Perhaps you have wanted to record a phone conversation or video tape someone in your house, and wondered whether this is permitted by law. Alternatively, perhaps you have been the subject of unauthorized recordings, and want to know your rights.
The federal law is codified at 18 USC 2510, et seq. The federal law provides for a 5-year felony for recording telephone conversations except in cases in which the state allows only one person to the conversation to consent.
Michigan’s statutory law is codified at MCL 750.539c.
MCL 750.539c provides for a 2-year felony / $2,000.00 fine for willfully recording a conversation without each party’s consent — EAVESDROPPING — meaning: NOT a party to the conversation.
Under 750.539d, it is also a crime to video record or photograph a person in a “private place”, without the person’s consent. A private place is one in which the individual has a reasonable expectation of privacy and as such, a place to which the public also has access is not a private place. Accordingly, dissemination of prohibited recordings is also a violation of law with a 5-year felony / $5,000.00 as punishment.
There are exceptions to the law for residences monitored for security purposes unless the monitoring is conducted for a lewd or lascivious purpose (MCL 750.539d(2)) and this would come with a 2 year felony / $2,000.00 fine which is aggravated for previous convictions. Police officers on duty, common carriers, public utilities, and state correctional facilities are also excepted under the law. (MCL 750.539g)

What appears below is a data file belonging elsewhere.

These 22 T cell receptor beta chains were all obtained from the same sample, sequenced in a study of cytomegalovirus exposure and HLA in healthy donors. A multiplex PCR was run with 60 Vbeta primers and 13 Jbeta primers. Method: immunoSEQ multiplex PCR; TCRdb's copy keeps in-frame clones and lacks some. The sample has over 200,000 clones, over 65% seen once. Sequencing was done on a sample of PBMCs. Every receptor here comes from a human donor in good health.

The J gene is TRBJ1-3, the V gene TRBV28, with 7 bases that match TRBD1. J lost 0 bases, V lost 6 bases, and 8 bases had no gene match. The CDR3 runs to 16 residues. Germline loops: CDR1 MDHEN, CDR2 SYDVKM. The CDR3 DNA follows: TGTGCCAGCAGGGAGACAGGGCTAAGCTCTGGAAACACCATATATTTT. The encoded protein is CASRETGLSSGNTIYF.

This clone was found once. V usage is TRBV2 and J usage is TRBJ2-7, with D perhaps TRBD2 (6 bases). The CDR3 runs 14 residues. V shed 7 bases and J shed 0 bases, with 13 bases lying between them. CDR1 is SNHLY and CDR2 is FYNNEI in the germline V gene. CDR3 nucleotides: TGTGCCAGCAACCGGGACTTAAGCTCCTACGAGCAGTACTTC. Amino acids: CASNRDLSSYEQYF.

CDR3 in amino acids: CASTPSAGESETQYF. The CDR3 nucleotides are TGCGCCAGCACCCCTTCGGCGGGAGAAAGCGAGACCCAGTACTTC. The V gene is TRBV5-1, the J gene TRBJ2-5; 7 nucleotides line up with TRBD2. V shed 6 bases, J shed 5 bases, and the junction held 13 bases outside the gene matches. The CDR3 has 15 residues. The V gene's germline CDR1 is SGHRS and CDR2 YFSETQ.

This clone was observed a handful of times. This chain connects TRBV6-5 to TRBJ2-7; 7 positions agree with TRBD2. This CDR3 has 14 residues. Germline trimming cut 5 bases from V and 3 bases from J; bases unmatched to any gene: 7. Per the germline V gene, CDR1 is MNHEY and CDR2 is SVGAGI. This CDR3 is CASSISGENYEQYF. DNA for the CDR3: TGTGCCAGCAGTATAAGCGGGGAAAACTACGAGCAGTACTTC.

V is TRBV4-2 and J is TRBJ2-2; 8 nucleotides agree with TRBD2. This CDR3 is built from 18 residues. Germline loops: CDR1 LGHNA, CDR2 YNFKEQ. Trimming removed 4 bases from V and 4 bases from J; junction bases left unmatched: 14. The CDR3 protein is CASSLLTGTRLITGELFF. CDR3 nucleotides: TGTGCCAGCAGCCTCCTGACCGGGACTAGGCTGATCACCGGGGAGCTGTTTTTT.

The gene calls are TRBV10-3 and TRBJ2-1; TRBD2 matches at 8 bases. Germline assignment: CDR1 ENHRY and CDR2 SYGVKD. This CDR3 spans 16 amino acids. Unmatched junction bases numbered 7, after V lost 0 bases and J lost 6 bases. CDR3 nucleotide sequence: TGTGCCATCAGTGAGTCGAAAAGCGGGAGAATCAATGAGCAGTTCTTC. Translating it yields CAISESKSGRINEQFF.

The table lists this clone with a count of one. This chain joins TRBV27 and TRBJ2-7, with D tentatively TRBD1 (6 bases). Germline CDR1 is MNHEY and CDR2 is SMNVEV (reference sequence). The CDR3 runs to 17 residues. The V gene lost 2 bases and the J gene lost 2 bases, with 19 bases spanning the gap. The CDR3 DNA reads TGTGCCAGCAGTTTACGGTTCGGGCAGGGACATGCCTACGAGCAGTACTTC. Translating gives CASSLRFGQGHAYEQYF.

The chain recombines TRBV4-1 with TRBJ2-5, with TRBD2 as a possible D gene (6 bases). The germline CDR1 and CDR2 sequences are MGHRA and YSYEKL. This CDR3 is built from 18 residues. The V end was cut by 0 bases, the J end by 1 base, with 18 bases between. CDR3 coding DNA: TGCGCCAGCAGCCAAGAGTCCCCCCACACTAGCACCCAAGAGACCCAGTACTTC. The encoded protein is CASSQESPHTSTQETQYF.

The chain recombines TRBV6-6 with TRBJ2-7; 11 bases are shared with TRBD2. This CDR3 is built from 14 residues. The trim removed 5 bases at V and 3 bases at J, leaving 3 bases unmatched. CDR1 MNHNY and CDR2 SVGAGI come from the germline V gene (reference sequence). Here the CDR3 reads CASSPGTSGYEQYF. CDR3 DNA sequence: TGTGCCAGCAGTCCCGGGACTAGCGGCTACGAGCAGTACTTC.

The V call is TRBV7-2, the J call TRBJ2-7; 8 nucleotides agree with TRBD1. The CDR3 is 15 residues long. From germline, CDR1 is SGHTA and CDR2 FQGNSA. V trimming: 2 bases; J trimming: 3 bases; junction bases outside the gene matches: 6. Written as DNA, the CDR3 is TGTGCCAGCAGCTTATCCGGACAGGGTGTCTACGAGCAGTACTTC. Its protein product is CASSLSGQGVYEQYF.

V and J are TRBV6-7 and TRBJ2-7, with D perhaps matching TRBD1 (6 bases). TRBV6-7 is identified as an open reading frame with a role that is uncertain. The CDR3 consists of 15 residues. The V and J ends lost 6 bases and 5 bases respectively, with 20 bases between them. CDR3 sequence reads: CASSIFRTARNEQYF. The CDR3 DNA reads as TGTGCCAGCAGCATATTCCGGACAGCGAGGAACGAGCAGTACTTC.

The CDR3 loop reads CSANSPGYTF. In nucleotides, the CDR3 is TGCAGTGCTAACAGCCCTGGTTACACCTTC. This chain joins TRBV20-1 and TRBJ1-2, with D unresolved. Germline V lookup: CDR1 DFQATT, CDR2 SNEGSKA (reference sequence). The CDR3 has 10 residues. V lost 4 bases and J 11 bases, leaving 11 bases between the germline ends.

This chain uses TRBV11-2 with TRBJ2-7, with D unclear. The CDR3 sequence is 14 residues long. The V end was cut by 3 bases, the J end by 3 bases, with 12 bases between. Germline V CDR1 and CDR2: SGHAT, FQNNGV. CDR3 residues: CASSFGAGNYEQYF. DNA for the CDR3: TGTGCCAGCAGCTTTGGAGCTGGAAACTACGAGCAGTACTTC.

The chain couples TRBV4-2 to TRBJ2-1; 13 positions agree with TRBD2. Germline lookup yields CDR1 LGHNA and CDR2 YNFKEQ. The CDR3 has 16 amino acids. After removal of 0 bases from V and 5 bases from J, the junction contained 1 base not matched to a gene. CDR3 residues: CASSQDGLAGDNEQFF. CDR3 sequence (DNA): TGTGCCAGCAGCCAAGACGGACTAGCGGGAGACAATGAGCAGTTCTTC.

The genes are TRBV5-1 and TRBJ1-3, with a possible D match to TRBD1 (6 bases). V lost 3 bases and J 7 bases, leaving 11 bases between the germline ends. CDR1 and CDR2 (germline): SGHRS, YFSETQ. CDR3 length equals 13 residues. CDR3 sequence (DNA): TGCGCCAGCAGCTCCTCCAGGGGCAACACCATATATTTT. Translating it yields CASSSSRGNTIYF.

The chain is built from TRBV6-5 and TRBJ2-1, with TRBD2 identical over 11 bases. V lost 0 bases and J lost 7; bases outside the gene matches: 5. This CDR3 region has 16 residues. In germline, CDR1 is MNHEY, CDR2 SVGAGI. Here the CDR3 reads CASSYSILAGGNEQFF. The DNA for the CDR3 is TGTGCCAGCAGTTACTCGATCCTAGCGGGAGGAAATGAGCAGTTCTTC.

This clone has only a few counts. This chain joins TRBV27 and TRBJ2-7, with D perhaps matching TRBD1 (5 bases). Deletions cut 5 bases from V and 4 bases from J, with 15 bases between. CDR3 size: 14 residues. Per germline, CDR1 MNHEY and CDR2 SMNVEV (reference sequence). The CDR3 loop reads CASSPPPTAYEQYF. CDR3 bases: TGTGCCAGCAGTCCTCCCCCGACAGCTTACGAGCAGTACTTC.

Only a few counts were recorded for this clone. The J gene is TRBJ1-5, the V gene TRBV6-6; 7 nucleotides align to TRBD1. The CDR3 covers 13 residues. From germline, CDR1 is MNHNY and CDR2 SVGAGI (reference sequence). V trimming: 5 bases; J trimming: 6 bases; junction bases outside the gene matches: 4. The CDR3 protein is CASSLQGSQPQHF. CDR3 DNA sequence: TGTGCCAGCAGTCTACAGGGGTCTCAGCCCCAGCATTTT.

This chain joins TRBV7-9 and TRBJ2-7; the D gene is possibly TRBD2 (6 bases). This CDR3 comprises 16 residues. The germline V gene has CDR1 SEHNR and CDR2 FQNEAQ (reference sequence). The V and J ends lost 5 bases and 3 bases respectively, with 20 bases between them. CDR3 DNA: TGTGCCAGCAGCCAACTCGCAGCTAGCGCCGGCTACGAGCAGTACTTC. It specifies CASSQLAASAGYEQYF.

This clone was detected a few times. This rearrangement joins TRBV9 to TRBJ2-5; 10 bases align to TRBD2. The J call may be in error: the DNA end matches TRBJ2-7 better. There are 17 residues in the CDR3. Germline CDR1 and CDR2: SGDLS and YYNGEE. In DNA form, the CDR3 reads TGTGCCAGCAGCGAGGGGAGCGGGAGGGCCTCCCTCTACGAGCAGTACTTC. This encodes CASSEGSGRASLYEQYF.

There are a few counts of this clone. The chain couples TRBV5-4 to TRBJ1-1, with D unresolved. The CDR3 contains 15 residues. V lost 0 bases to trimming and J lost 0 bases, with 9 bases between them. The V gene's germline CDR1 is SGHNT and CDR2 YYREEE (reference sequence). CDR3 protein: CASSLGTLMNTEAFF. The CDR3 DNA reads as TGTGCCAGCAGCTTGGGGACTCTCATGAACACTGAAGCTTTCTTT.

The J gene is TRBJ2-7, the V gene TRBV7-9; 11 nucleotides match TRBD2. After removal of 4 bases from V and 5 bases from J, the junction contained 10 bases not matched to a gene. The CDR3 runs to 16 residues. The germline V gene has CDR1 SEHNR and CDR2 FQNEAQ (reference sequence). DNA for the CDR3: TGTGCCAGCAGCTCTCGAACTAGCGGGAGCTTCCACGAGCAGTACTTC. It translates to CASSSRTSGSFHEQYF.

If you have been recorded and want to pursue the matter in court, the civil remedy is codified at 750.539h. You may request an injunction by a court of record prohibiting further eavesdropping, actual damages against the person who eavesdrops, and punitive damages as determined by the court or by a jury.
Michigan’s common law applies:
In Michigan, we turn attention on the participation involved in the private conversation. If you are personally participating in the conversation, then you will benefit from Michigan’s one-party consent rule. This is because participants cannot eavesdrop on their own conversations. See Sullivan v. Gray, 117 Mich. App. 476 (1982), in which the Michigan Court of Appeals ruled that the eavesdropping statute does not apply to a participant in a private conversation, because eavesdropping is defined as the overhearing or recording of “the private discourse of others.”
For further analysis, consider: People v Stone, 463 Mich 558, 563; 621 NW2d 702, 704 (2001), Dickerson v Raphael, 222 Mich App 185, 193; 564 NW2d 85, 89 (1997) rev’d on other grounds 461 Mich 851 (1999)